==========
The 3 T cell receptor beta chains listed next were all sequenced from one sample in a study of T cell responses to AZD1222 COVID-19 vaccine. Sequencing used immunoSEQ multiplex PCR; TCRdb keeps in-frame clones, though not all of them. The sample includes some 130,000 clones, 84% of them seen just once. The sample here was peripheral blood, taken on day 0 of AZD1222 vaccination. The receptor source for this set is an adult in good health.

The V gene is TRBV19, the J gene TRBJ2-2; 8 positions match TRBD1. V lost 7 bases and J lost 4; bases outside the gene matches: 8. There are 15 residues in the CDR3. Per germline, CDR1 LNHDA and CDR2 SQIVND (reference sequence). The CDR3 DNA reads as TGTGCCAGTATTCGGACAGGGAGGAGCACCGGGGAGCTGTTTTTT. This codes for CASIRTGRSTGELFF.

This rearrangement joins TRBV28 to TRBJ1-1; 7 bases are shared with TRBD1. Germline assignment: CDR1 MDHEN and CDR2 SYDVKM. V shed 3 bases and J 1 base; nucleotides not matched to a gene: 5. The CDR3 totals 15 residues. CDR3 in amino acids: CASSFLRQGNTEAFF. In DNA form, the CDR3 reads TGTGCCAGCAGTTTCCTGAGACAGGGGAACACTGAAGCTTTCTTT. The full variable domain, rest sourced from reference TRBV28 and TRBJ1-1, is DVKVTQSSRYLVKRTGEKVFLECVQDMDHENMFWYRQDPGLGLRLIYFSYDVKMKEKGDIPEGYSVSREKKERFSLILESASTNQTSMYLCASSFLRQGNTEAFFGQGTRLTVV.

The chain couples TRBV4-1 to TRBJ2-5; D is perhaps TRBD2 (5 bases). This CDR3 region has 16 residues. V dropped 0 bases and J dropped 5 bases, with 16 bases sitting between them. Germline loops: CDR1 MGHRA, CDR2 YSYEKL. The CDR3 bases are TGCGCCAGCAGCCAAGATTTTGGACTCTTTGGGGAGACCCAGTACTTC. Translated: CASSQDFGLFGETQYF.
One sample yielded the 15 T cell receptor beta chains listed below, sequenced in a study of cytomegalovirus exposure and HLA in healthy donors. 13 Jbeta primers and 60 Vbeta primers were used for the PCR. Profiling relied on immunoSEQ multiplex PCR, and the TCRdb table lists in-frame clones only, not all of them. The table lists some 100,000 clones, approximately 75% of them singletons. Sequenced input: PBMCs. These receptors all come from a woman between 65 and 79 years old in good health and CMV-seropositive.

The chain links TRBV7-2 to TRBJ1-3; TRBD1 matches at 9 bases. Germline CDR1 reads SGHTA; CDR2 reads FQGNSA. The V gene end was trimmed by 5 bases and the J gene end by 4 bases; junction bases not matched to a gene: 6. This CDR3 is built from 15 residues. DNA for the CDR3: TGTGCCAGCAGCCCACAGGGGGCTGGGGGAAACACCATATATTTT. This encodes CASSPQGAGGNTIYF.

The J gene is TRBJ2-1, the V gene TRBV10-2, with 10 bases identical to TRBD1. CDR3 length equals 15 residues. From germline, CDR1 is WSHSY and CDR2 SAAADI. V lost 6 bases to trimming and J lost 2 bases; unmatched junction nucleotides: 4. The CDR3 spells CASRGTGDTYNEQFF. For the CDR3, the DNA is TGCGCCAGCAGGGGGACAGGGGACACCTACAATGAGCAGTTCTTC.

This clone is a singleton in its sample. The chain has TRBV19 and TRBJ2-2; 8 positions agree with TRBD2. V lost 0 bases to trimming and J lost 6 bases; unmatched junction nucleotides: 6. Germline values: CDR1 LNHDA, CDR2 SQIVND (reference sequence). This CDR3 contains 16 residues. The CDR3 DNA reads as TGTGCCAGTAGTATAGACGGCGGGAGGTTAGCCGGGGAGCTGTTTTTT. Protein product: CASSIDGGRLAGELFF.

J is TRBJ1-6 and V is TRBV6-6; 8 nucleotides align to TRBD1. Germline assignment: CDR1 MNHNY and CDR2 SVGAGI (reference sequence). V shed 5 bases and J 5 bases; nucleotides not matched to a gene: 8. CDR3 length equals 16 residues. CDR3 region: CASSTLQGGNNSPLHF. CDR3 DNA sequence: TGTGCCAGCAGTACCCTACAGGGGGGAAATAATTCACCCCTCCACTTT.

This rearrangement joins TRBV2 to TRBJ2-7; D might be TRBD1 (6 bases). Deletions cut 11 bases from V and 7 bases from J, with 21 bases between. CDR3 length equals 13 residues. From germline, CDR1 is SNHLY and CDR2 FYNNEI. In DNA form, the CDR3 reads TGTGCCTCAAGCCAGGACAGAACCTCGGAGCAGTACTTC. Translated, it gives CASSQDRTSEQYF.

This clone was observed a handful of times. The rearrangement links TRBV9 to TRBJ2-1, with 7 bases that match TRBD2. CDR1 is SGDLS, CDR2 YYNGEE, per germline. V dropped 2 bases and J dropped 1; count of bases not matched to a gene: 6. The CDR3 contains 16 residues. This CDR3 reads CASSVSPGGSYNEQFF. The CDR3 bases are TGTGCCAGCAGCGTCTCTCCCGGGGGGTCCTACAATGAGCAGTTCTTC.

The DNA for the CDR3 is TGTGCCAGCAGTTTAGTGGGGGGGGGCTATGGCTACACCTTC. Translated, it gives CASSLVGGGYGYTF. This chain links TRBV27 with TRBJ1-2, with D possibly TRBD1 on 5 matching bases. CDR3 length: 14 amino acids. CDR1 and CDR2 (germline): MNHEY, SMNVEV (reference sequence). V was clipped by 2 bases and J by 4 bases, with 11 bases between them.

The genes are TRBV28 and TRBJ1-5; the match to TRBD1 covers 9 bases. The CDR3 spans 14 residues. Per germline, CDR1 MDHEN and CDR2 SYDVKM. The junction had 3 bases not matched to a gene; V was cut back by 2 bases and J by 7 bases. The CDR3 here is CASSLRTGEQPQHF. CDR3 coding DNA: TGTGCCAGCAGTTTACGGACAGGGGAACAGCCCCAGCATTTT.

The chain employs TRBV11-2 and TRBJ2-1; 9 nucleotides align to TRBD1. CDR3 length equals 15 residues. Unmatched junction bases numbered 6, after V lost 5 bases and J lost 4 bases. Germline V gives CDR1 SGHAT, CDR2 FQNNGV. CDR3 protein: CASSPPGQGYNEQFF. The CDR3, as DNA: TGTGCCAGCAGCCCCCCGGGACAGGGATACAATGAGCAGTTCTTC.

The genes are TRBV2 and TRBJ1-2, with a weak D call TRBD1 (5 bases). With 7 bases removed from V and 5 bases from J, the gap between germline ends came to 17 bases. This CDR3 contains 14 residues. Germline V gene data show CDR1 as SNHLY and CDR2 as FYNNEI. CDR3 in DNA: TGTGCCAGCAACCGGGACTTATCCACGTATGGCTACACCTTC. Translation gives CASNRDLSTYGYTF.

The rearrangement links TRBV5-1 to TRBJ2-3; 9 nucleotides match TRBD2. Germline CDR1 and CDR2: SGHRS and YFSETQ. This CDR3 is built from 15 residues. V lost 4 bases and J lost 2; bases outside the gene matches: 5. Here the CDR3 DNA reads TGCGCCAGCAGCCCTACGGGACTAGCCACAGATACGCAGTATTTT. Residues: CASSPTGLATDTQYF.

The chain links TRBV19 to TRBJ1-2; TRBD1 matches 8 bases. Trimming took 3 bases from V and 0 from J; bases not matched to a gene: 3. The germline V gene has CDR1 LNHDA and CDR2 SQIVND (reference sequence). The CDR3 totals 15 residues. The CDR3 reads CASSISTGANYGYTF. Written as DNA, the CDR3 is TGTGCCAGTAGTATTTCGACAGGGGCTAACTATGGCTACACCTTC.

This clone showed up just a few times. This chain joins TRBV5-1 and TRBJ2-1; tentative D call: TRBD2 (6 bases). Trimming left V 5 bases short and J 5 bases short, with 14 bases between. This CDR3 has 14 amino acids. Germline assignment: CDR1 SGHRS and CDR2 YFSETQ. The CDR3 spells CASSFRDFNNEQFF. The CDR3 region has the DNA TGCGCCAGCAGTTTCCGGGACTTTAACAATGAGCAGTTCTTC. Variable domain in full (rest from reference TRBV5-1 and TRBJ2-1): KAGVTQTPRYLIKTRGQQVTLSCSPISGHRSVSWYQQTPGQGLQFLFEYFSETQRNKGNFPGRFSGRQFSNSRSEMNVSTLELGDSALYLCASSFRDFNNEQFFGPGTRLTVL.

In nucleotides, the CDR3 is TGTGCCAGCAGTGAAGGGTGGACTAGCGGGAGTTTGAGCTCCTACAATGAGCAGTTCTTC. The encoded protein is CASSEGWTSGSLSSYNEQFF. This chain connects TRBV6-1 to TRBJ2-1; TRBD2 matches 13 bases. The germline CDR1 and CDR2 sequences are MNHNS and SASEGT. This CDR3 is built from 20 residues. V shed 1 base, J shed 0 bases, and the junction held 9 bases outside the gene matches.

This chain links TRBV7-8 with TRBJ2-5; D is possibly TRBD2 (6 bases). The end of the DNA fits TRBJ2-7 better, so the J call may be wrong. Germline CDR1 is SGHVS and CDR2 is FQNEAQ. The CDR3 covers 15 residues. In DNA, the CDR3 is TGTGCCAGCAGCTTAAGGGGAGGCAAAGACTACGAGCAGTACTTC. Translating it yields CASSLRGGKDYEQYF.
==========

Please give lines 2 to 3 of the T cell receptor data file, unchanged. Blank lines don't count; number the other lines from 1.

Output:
The V gene is TRBV19, the J gene TRBJ2-2; 8 positions match TRBD1. V lost 7 bases and J lost 4; bases outside the gene matches: 8. There are 15 residues in the CDR3. Per germline, CDR1 LNHDA and CDR2 SQIVND (reference sequence). The CDR3 DNA reads as TGTGCCAGTATTCGGACAGGGAGGAGCACCGGGGAGCTGTTTTTT. This codes for CASIRTGRSTGELFF.

This rearrangement joins TRBV28 to TRBJ1-1; 7 bases are shared with TRBD1. Germline assignment: CDR1 MDHEN and CDR2 SYDVKM. V shed 3 bases and J 1 base; nucleotides not matched to a gene: 5. The CDR3 totals 15 residues. CDR3 in amino acids: CASSFLRQGNTEAFF. In DNA form, the CDR3 reads TGTGCCAGCAGTTTCCTGAGACAGGGGAACACTGAAGCTTTCTTT. The full variable domain, rest sourced from reference TRBV28 and TRBJ1-1, is DVKVTQSSRYLVKRTGEKVFLECVQDMDHENMFWYRQDPGLGLRLIYFSYDVKMKEKGDIPEGYSVSREKKERFSLILESASTNQTSMYLCASSFLRQGNTEAFFGQGTRLTVV.